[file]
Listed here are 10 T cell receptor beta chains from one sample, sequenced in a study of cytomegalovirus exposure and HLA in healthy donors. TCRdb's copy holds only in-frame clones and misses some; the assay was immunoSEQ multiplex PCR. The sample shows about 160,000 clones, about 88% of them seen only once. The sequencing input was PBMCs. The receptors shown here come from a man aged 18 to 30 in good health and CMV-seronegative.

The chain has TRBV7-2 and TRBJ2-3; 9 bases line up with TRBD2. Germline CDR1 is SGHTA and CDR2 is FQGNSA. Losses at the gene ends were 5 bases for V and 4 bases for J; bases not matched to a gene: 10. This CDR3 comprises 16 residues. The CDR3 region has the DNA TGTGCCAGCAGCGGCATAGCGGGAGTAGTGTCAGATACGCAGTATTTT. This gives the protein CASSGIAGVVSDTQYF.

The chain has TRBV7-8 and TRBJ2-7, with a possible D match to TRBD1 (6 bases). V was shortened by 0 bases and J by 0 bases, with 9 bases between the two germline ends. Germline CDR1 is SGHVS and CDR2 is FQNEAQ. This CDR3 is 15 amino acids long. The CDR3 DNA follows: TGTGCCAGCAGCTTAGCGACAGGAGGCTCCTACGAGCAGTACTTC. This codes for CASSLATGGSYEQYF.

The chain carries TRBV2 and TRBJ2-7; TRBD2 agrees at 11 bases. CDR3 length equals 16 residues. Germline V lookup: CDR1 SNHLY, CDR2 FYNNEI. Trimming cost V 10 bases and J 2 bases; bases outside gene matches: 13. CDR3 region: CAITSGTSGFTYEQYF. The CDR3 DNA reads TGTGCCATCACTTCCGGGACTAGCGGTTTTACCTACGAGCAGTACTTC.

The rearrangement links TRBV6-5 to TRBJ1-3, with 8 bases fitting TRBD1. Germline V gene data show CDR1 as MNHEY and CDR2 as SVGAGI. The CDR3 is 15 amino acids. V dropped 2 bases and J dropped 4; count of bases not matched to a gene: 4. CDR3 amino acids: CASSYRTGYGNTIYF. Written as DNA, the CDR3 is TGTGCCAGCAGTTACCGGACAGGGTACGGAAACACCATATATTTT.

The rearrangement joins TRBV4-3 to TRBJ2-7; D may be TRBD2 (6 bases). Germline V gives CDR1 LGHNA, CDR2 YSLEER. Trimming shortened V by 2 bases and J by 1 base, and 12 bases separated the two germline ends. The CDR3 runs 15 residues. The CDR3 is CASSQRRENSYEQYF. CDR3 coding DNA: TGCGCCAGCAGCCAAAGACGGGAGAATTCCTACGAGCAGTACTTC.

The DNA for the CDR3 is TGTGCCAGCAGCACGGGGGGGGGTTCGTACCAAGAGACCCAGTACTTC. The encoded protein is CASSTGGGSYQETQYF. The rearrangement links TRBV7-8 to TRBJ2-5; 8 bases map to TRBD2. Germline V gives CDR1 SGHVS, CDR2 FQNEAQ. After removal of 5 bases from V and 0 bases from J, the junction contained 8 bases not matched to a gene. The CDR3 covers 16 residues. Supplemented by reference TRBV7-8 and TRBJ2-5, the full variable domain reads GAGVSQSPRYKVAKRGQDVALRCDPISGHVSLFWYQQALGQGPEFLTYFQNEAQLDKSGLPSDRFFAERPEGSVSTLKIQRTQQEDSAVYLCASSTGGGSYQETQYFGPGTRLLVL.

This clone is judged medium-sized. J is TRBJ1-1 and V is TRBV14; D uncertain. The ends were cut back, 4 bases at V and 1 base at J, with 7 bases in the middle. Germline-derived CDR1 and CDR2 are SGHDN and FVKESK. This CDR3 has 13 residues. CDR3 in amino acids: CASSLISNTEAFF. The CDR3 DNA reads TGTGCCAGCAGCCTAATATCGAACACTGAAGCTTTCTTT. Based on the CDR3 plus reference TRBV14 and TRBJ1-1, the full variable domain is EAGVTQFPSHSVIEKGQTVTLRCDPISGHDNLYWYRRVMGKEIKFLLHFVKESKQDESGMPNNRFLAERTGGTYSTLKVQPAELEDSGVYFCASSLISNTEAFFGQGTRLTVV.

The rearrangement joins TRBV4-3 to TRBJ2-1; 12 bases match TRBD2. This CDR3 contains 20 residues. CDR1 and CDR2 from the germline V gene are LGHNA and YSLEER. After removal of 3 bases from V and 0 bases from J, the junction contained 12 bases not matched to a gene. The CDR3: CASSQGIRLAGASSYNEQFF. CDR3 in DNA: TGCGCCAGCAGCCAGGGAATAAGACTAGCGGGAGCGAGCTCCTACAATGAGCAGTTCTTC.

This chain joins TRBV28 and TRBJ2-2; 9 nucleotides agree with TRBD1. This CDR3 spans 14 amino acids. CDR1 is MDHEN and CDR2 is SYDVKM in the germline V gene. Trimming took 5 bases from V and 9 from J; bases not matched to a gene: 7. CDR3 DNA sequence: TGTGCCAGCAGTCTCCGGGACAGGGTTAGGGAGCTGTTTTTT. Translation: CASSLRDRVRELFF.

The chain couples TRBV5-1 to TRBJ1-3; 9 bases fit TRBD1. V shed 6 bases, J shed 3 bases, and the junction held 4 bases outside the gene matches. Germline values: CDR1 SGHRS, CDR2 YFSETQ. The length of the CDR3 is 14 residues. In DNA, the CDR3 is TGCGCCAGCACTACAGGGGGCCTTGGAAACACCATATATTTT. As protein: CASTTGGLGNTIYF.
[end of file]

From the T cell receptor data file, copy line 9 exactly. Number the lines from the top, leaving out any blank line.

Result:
The rearrangement joins TRBV4-3 to TRBJ2-1; 12 bases match TRBD2. This CDR3 contains 20 residues. CDR1 and CDR2 from the germline V gene are LGHNA and YSLEER. After removal of 3 bases from V and 0 bases from J, the junction contained 12 bases not matched to a gene. The CDR3: CASSQGIRLAGASSYNEQFF. CDR3 in DNA: TGCGCCAGCAGCCAGGGAATAAGACTAGCGGGAGCGAGCTCCTACAATGAGCAGTTCTTC.